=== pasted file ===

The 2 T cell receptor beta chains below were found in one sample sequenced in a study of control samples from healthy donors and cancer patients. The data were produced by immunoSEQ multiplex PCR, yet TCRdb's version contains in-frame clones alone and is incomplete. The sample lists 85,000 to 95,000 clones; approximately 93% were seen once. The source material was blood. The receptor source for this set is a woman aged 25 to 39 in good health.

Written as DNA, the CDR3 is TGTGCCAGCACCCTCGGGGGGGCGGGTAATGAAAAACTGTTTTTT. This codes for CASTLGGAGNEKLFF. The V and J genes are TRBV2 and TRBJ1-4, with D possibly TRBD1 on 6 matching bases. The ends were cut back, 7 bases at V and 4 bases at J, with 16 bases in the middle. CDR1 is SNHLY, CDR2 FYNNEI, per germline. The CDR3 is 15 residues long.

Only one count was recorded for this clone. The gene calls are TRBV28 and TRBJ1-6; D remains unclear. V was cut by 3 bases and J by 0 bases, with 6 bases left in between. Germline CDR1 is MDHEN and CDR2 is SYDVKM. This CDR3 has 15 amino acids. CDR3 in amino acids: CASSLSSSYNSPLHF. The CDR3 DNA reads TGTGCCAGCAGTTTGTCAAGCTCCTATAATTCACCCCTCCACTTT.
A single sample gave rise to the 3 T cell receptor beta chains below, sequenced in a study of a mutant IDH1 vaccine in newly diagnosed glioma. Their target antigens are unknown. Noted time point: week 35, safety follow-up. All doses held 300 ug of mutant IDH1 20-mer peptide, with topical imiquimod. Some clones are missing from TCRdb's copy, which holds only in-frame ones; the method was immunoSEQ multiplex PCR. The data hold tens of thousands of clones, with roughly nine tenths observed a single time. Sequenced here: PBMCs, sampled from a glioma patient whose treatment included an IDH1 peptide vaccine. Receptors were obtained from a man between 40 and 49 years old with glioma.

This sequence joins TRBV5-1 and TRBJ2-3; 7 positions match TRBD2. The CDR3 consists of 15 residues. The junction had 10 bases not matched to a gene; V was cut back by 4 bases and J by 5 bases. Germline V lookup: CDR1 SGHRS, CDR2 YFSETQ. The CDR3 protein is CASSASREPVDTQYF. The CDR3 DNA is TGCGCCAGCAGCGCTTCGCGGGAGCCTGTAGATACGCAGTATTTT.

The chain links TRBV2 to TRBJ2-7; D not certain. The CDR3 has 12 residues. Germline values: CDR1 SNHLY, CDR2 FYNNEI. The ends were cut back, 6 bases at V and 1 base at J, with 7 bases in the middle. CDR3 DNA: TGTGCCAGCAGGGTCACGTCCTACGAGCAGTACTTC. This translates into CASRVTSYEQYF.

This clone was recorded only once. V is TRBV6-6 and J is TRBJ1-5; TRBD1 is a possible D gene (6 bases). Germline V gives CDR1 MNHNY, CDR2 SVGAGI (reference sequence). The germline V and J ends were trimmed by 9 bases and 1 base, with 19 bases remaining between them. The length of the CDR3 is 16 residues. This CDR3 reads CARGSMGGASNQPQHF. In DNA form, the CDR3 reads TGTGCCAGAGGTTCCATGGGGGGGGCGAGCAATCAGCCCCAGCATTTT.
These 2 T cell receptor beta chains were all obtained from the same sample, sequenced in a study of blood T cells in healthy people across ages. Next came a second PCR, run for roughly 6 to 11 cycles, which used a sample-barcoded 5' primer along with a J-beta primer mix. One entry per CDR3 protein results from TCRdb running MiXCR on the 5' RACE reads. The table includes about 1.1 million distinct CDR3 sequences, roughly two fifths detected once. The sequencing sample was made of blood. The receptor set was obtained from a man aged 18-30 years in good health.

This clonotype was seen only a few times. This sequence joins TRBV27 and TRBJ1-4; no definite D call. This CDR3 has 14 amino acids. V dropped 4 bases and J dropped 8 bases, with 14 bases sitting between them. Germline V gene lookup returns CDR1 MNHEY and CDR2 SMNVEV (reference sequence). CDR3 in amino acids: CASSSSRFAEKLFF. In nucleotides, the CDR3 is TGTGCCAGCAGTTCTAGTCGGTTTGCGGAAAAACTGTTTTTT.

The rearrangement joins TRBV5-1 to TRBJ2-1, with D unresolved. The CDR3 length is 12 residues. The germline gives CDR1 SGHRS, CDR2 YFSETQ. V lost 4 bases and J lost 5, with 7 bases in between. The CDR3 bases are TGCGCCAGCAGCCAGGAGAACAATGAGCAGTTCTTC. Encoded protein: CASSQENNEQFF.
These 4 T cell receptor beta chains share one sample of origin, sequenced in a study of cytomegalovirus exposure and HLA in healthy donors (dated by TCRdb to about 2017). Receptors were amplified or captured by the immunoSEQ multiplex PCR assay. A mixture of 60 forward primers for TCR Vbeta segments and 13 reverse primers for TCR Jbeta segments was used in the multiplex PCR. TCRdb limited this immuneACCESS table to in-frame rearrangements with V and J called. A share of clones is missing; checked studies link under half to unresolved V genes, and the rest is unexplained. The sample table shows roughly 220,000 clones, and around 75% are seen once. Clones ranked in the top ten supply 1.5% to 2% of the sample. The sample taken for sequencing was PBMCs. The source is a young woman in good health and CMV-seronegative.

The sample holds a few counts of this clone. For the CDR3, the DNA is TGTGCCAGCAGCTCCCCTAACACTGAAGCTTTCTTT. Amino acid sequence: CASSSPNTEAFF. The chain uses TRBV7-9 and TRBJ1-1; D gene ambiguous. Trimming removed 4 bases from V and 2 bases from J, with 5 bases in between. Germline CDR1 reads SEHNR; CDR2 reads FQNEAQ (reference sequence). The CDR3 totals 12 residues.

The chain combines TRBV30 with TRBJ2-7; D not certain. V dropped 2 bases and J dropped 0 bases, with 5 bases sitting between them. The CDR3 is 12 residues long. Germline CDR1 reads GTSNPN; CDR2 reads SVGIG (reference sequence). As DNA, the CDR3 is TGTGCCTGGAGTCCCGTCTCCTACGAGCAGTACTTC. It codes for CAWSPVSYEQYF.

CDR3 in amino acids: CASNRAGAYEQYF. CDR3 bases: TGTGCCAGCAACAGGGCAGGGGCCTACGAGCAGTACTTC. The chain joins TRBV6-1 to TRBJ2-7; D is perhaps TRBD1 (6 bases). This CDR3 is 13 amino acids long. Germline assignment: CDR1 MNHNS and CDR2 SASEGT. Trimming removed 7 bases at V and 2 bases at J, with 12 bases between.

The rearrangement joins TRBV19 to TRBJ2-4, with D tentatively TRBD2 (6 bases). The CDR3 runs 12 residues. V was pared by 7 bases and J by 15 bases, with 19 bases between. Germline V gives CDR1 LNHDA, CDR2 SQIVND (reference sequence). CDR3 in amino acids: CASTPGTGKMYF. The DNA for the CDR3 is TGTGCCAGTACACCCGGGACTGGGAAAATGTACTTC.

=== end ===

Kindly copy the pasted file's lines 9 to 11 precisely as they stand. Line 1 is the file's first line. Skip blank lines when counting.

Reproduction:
This clonotype was seen only a few times. This sequence joins TRBV27 and TRBJ1-4; no definite D call. This CDR3 has 14 amino acids. V dropped 4 bases and J dropped 8 bases, with 14 bases sitting between them. Germline V gene lookup returns CDR1 MNHEY and CDR2 SMNVEV (reference sequence). CDR3 in amino acids: CASSSSRFAEKLFF. In nucleotides, the CDR3 is TGTGCCAGCAGTTCTAGTCGGTTTGCGGAAAAACTGTTTTTT.

The rearrangement joins TRBV5-1 to TRBJ2-1, with D unresolved. The CDR3 length is 12 residues. The germline gives CDR1 SGHRS, CDR2 YFSETQ. V lost 4 bases and J lost 5, with 7 bases in between. The CDR3 bases are TGCGCCAGCAGCCAGGAGAACAATGAGCAGTTCTTC. Encoded protein: CASSQENNEQFF.
These 4 T cell receptor beta chains share one sample of origin, sequenced in a study of cytomegalovirus exposure and HLA in healthy donors (dated by TCRdb to about 2017). Receptors were amplified or captured by the immunoSEQ multiplex PCR assay. A mixture of 60 forward primers for TCR Vbeta segments and 13 reverse primers for TCR Jbeta segments was used in the multiplex PCR. TCRdb limited this immuneACCESS table to in-frame rearrangements with V and J called. A share of clones is missing; checked studies link under half to unresolved V genes, and the rest is unexplained. The sample table shows roughly 220,000 clones, and around 75% are seen once. Clones ranked in the top ten supply 1.5% to 2% of the sample. The sample taken for sequencing was PBMCs. The source is a young woman in good health and CMV-seronegative.